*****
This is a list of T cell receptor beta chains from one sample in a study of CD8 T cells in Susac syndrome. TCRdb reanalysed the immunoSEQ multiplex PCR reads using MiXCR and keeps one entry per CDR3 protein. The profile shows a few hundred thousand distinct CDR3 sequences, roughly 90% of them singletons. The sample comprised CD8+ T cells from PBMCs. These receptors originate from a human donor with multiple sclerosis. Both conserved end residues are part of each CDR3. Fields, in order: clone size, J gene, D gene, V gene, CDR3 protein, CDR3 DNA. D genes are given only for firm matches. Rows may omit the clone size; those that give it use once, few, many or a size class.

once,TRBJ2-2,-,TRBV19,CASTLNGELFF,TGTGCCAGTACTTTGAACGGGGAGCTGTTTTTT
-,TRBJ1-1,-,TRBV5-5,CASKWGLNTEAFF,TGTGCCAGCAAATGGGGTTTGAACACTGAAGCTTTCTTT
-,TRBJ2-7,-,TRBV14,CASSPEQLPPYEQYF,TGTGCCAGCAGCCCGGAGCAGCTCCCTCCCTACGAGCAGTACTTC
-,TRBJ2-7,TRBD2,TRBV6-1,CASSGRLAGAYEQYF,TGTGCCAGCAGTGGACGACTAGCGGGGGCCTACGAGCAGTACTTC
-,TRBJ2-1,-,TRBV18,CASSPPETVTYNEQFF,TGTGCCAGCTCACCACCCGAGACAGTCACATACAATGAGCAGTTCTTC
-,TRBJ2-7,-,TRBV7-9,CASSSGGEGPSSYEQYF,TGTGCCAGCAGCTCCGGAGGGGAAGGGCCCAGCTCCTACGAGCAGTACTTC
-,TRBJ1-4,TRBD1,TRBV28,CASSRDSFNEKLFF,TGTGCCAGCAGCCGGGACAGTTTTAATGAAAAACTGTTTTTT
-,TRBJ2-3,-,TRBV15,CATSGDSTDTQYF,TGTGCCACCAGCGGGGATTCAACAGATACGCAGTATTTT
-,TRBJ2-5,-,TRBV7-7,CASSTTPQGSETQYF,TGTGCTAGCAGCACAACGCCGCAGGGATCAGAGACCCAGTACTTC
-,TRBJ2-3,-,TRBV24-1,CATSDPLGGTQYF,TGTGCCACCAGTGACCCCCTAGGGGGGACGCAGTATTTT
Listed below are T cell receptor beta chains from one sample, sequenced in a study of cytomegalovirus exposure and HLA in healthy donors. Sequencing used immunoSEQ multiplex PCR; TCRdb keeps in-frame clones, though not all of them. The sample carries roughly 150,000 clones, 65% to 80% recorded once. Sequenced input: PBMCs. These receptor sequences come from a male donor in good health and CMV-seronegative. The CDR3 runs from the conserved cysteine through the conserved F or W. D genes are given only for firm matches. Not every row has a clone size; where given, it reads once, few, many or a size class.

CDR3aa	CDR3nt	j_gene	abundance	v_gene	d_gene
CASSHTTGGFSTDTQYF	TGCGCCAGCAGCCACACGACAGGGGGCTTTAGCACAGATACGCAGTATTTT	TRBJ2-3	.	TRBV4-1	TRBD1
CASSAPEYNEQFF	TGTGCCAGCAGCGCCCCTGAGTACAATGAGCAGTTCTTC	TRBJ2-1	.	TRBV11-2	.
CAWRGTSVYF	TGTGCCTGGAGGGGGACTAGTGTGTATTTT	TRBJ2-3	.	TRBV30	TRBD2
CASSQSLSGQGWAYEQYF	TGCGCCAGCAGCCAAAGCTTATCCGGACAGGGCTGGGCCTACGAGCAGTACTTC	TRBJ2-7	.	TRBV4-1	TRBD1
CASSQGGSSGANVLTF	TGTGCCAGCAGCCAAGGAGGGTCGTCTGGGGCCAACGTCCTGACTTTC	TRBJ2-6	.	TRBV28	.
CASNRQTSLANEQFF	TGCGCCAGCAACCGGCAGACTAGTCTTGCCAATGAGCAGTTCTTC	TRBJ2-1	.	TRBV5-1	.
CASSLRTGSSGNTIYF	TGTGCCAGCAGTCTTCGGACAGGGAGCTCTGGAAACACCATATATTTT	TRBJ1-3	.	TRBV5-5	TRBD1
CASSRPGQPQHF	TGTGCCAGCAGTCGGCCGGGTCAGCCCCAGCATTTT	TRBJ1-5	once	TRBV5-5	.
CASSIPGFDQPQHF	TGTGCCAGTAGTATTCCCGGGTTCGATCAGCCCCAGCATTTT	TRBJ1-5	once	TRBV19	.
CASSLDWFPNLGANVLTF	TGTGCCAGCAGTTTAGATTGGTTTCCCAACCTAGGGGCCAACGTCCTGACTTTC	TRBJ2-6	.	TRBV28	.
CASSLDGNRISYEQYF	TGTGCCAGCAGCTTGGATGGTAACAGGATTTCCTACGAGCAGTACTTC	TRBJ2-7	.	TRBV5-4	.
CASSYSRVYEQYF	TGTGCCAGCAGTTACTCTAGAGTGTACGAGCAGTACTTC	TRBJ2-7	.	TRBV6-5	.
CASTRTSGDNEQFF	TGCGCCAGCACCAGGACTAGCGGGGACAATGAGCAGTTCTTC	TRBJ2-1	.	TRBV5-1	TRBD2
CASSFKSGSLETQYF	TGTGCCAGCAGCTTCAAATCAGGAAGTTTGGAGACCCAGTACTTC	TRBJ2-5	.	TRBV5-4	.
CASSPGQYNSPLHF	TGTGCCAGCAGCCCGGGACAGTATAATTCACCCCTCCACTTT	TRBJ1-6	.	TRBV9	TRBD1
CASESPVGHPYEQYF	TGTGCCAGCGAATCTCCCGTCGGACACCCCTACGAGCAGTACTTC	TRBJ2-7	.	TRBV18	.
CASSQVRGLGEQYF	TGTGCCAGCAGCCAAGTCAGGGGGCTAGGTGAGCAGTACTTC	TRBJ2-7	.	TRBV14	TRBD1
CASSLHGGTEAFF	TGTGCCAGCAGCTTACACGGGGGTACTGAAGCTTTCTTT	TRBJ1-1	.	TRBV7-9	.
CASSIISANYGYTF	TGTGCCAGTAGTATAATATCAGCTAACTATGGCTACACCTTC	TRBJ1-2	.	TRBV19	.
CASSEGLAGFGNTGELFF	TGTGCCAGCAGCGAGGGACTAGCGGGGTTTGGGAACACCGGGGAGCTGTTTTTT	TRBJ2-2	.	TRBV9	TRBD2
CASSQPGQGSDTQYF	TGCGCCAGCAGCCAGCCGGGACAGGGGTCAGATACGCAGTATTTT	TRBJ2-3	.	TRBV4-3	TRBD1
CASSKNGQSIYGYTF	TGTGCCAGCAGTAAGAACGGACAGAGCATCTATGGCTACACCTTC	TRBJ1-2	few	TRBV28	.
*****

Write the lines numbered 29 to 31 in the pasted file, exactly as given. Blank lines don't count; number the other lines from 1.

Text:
CASESPVGHPYEQYF	TGTGCCAGCGAATCTCCCGTCGGACACCCCTACGAGCAGTACTTC	TRBJ2-7	.	TRBV18	.
CASSQVRGLGEQYF	TGTGCCAGCAGCCAAGTCAGGGGGCTAGGTGAGCAGTACTTC	TRBJ2-7	.	TRBV14	TRBD1
CASSLHGGTEAFF	TGTGCCAGCAGCTTACACGGGGGTACTGAAGCTTTCTTT	TRBJ1-1	.	TRBV7-9	.